Surely that thought occurred to King Louis XIV of France in 1682 when he moved his family and the seat of the country’s government to the Chateau de Versailles, the extravagant and majestic 2,300-room palace he built on the outskirts of Paris and whose name epitomizes the height of grandeur and power on a supremely large scale.
The thought certainly crossed my mind while outside the gilded courtyard gates as Bill, Ann and I began our tour of this masterpiece of art, architecture and design with Yvonne, our driver and guide from Private Tours Paris.
Yvonne surmised that no one, not even the king, needed or could even visit so many rooms. That wasn’t the point, though, she said. Louis XIV wanted to make a statement of absolute royal power and control, and he needed an environs commensurate with that lofty purpose. He was obsessed with the concept of power. Not satisfied with just being king, he proclaimed himself prime minister, and the dual title was unique in the annals of the French monarchy. The self-described Sun King compared himself to Apollo, the sun king of Greek mythology. The sun brings life to the earth, he reasoned, and so did the king as God’s earthly representative.
Versailles was a legitimate choice for the site of the new palace. French kings had come there for years to hunt game in the dense forests, and his father, Louis XIII, had built a humble hunting lodge, so there was an existing royal residence. Further, the site was near Paris, just 14 miles and a three-hour, horse-drawn coach ride away.
Louis XIV invited the most famous French architects, decorators, painters, sculptors, and landscape designers to build a new royal residence and gardens to impress the world. The project started in 1662 and lasted 49 years, with some 36,000 people working on the construction site. He decided to relocate when the palace was half-way completed.
The king transformed and expanded the hunting lodge, creating an “envelope” to integrate the old castle. To convey the monarchy’s stability and power, he chose the classical style, with its vertical and horizontal lines and minimal embellishments, for the exterior of the buildings. Inside, it was a different story, with an overabundance of the Baroque style – curvy lines, fancy decorations, lively and ornate patterns, gold trim and massive paintings on the walls and ceilings. All the construction materials and furnishings were made in France. In total, the estate was massive — larger than the size of Paris today.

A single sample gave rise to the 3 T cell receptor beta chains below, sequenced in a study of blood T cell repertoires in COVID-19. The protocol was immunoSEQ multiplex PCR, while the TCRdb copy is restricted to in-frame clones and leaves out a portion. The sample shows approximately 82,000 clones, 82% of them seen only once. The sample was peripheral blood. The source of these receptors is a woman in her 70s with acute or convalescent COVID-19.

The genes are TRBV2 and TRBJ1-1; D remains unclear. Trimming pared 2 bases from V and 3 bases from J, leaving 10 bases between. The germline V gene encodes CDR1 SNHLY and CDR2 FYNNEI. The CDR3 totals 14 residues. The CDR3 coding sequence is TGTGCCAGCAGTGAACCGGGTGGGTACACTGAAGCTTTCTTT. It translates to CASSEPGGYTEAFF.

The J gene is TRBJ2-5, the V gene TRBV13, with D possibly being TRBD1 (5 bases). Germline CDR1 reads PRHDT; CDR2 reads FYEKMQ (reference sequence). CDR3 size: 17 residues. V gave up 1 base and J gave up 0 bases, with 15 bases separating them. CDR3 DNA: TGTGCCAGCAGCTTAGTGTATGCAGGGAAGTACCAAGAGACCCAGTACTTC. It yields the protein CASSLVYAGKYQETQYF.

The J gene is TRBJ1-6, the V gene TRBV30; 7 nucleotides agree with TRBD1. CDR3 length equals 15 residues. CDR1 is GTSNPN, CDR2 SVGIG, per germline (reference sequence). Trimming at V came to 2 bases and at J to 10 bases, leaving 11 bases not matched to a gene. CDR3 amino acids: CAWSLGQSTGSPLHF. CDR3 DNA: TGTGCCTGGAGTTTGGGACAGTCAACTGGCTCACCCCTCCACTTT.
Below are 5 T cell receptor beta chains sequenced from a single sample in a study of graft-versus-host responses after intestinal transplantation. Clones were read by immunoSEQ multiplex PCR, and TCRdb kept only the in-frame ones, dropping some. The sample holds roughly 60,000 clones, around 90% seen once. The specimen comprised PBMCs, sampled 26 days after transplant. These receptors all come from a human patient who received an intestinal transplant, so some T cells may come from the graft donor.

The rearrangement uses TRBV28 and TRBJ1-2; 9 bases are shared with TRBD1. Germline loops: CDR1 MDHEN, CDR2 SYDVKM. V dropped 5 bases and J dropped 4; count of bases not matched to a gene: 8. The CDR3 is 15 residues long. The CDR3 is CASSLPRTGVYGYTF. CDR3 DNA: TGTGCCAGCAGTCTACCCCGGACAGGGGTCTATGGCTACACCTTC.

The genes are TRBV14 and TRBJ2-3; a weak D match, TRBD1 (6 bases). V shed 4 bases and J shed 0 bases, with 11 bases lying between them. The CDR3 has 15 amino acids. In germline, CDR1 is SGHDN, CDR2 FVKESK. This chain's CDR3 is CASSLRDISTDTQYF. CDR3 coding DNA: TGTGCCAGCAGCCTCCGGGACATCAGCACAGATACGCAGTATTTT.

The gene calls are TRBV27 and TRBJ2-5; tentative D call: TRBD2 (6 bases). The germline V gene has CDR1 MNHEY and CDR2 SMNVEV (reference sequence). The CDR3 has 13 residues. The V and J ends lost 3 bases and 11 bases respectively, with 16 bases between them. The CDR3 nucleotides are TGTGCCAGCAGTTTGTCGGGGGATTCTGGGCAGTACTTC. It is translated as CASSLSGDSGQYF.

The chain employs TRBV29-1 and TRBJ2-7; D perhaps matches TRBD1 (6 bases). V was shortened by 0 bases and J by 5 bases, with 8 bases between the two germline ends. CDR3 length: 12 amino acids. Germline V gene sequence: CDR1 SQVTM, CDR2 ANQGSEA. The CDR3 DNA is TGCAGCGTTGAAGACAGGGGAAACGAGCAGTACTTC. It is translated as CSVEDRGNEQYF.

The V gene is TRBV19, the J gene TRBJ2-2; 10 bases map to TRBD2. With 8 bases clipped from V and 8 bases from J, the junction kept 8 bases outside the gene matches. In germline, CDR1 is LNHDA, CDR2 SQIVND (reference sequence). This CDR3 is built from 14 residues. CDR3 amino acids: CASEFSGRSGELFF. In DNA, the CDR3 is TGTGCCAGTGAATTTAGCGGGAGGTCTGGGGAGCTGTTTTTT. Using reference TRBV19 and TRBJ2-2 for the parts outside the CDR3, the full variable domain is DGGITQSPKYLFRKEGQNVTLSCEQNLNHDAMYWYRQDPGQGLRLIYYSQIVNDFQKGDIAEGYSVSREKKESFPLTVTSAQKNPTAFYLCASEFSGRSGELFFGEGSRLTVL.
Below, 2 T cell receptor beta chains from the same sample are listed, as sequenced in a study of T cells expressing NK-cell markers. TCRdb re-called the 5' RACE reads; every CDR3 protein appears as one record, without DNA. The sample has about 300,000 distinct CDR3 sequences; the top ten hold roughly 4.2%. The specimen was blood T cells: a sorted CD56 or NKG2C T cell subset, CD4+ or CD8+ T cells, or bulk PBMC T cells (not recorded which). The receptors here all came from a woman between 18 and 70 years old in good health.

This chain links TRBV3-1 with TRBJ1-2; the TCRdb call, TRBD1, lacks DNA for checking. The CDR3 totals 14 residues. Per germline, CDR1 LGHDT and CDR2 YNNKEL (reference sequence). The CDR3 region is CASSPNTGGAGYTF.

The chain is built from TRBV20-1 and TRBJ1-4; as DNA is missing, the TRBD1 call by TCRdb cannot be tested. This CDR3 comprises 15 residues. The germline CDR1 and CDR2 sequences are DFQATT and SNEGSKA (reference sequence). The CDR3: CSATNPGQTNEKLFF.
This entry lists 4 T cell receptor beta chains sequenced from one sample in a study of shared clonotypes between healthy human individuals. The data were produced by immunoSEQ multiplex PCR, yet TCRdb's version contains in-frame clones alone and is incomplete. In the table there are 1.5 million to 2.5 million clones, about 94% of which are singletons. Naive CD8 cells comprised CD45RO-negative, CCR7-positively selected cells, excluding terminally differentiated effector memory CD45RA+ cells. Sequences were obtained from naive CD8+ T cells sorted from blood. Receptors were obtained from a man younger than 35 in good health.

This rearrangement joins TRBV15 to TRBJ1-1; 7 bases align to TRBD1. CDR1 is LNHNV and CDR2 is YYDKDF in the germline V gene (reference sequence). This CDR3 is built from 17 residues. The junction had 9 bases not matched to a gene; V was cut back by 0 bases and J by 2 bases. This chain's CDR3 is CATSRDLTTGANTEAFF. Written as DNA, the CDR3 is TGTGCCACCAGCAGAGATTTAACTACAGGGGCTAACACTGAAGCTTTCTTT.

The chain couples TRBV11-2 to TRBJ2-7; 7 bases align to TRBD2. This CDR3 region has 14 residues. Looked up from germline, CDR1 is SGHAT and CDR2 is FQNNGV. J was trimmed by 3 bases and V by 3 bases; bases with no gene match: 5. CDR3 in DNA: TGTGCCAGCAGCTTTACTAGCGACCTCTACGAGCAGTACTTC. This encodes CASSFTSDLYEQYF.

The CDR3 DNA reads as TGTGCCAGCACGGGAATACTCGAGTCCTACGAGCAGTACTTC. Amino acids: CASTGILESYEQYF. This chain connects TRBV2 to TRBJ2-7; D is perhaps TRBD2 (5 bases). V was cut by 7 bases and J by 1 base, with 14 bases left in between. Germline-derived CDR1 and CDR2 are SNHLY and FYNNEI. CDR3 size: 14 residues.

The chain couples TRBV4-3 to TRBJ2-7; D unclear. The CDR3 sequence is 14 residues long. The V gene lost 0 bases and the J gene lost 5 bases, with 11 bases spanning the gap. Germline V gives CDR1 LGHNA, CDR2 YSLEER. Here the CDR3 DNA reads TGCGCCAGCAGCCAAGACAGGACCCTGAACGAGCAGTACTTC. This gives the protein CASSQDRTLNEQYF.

At any one time, some 3,000-4,000 people – the royal family, friends, guests, the king’s mistresses and even his enemies – lived at Versailles. To keep the residents occupied, Louis XIV organized life around the Royal Etiquette, a series of ceremonies with prescribed times and selected lists of attendees. For instance, the 7:30 a.m. Ceremony of the Rising Sun was the official waking up of the king. He also hosted beautiful parties, feasts, concerts, plays and ballets, both indoors and in the sweeping gardens with their intricately sculpted trees, statue-lined pathways, grand canal, and over 30 fountains.
Louis XVI’s successors, Louis XV and Louis XVI, made some modifications of their own. When rioting Parisians forced the ill-fated Louis XVI and his queen, Marie Antoinette, to depart Versailles for Paris during the French Revolution, that spelled the end of Versailles as a royal palace. Only three kings lived in Versailles, and for a total of only 107 years. Napoleon also used Versailles when he was emperor. In 1837, Versailles became a museum, and it’s now on UNESCO’s World Heritage List.
The public can tour about 20 rooms – the State, or Parade, Apartments, many named for gods of mythology – and the gardens. (The queues are incredibly long, so book a private tour for quicker entry.) The rooms include the Hall of Mirrors, chapel, the king’s and queen’s bedchambers, rooms where the royals dined and entertained guests, various antechambers and guard rooms. All of them are magnificently opulent and feature original furnishings.
Certainly less showy, but I think just as appealing, are the recently opened apartments of two of the daughters of Louis XV.
Also on the property are the Grand Trianon and Petit Trianon, much smaller and simpler palaces where the royals escaped from their public lives.
Louis XIV wanted a palace that would impress and awe the world. More than 300 years later, the world is still properly impressed and awed.